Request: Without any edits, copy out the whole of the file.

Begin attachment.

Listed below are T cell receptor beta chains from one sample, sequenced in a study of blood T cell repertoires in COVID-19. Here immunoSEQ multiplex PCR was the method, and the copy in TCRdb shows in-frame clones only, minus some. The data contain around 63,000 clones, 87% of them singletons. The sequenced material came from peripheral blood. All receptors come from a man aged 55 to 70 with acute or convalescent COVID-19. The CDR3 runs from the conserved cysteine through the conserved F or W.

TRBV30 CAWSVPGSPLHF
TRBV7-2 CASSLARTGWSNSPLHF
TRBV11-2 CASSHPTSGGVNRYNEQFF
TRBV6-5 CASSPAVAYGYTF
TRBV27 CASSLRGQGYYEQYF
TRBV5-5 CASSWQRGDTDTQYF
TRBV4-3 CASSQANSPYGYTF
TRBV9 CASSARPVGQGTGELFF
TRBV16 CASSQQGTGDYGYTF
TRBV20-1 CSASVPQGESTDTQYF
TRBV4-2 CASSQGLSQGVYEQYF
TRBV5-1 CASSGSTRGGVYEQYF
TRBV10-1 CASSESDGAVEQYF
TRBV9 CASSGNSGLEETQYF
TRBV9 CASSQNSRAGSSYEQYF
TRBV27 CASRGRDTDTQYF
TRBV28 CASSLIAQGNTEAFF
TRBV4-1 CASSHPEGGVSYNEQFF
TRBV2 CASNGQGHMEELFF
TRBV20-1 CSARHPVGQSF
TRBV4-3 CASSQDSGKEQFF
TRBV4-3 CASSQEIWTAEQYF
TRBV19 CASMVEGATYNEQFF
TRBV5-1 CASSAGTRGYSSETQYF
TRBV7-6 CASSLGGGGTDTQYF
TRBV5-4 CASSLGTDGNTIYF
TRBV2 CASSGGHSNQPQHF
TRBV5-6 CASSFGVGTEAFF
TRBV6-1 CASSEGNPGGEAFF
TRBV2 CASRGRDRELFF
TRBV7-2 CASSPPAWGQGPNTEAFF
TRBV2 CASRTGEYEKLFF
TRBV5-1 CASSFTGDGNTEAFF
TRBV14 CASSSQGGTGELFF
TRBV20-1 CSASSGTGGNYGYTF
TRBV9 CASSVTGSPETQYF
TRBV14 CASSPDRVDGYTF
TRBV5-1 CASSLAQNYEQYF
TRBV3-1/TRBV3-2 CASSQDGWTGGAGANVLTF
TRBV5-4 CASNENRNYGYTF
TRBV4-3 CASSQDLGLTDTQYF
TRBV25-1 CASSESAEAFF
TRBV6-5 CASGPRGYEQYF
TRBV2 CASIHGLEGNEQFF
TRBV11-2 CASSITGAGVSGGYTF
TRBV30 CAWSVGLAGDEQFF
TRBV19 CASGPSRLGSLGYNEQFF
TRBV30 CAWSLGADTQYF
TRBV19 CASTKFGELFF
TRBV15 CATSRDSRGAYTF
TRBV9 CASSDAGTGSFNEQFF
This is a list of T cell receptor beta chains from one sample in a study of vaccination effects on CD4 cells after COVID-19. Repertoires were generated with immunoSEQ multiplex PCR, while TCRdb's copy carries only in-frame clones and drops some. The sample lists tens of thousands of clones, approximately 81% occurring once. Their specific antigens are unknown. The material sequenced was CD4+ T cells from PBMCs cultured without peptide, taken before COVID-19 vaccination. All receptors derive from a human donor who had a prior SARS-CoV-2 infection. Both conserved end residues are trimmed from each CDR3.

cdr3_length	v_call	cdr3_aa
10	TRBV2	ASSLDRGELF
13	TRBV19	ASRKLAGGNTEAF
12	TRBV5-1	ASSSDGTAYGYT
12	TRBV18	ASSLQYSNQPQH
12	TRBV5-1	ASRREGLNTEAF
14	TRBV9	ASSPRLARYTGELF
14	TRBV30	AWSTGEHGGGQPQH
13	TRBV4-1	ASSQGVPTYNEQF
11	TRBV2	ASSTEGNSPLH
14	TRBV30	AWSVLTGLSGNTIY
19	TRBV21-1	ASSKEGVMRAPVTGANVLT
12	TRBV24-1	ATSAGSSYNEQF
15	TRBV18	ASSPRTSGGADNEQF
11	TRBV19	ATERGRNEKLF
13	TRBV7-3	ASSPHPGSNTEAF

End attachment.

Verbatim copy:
Listed below are T cell receptor beta chains from one sample, sequenced in a study of blood T cell repertoires in COVID-19. Here immunoSEQ multiplex PCR was the method, and the copy in TCRdb shows in-frame clones only, minus some. The data contain around 63,000 clones, 87% of them singletons. The sequenced material came from peripheral blood. All receptors come from a man aged 55 to 70 with acute or convalescent COVID-19. The CDR3 runs from the conserved cysteine through the conserved F or W.

TRBV30 CAWSVPGSPLHF
TRBV7-2 CASSLARTGWSNSPLHF
TRBV11-2 CASSHPTSGGVNRYNEQFF
TRBV6-5 CASSPAVAYGYTF
TRBV27 CASSLRGQGYYEQYF
TRBV5-5 CASSWQRGDTDTQYF
TRBV4-3 CASSQANSPYGYTF
TRBV9 CASSARPVGQGTGELFF
TRBV16 CASSQQGTGDYGYTF
TRBV20-1 CSASVPQGESTDTQYF
TRBV4-2 CASSQGLSQGVYEQYF
TRBV5-1 CASSGSTRGGVYEQYF
TRBV10-1 CASSESDGAVEQYF
TRBV9 CASSGNSGLEETQYF
TRBV9 CASSQNSRAGSSYEQYF
TRBV27 CASRGRDTDTQYF
TRBV28 CASSLIAQGNTEAFF
TRBV4-1 CASSHPEGGVSYNEQFF
TRBV2 CASNGQGHMEELFF
TRBV20-1 CSARHPVGQSF
TRBV4-3 CASSQDSGKEQFF
TRBV4-3 CASSQEIWTAEQYF
TRBV19 CASMVEGATYNEQFF
TRBV5-1 CASSAGTRGYSSETQYF
TRBV7-6 CASSLGGGGTDTQYF
TRBV5-4 CASSLGTDGNTIYF
TRBV2 CASSGGHSNQPQHF
TRBV5-6 CASSFGVGTEAFF
TRBV6-1 CASSEGNPGGEAFF
TRBV2 CASRGRDRELFF
TRBV7-2 CASSPPAWGQGPNTEAFF
TRBV2 CASRTGEYEKLFF
TRBV5-1 CASSFTGDGNTEAFF
TRBV14 CASSSQGGTGELFF
TRBV20-1 CSASSGTGGNYGYTF
TRBV9 CASSVTGSPETQYF
TRBV14 CASSPDRVDGYTF
TRBV5-1 CASSLAQNYEQYF
TRBV3-1/TRBV3-2 CASSQDGWTGGAGANVLTF
TRBV5-4 CASNENRNYGYTF
TRBV4-3 CASSQDLGLTDTQYF
TRBV25-1 CASSESAEAFF
TRBV6-5 CASGPRGYEQYF
TRBV2 CASIHGLEGNEQFF
TRBV11-2 CASSITGAGVSGGYTF
TRBV30 CAWSVGLAGDEQFF
TRBV19 CASGPSRLGSLGYNEQFF
TRBV30 CAWSLGADTQYF
TRBV19 CASTKFGELFF
TRBV15 CATSRDSRGAYTF
TRBV9 CASSDAGTGSFNEQFF
This is a list of T cell receptor beta chains from one sample in a study of vaccination effects on CD4 cells after COVID-19. Repertoires were generated with immunoSEQ multiplex PCR, while TCRdb's copy carries only in-frame clones and drops some. The sample lists tens of thousands of clones, approximately 81% occurring once. Their specific antigens are unknown. The material sequenced was CD4+ T cells from PBMCs cultured without peptide, taken before COVID-19 vaccination. All receptors derive from a human donor who had a prior SARS-CoV-2 infection. Both conserved end residues are trimmed from each CDR3.

cdr3_length	v_call	cdr3_aa
10	TRBV2	ASSLDRGELF
13	TRBV19	ASRKLAGGNTEAF
12	TRBV5-1	ASSSDGTAYGYT
12	TRBV18	ASSLQYSNQPQH
12	TRBV5-1	ASRREGLNTEAF
14	TRBV9	ASSPRLARYTGELF
14	TRBV30	AWSTGEHGGGQPQH
13	TRBV4-1	ASSQGVPTYNEQF
11	TRBV2	ASSTEGNSPLH
14	TRBV30	AWSVLTGLSGNTIY
19	TRBV21-1	ASSKEGVMRAPVTGANVLT
12	TRBV24-1	ATSAGSSYNEQF
15	TRBV18	ASSPRTSGGADNEQF
11	TRBV19	ATERGRNEKLF
13	TRBV7-3	ASSPHPGSNTEAF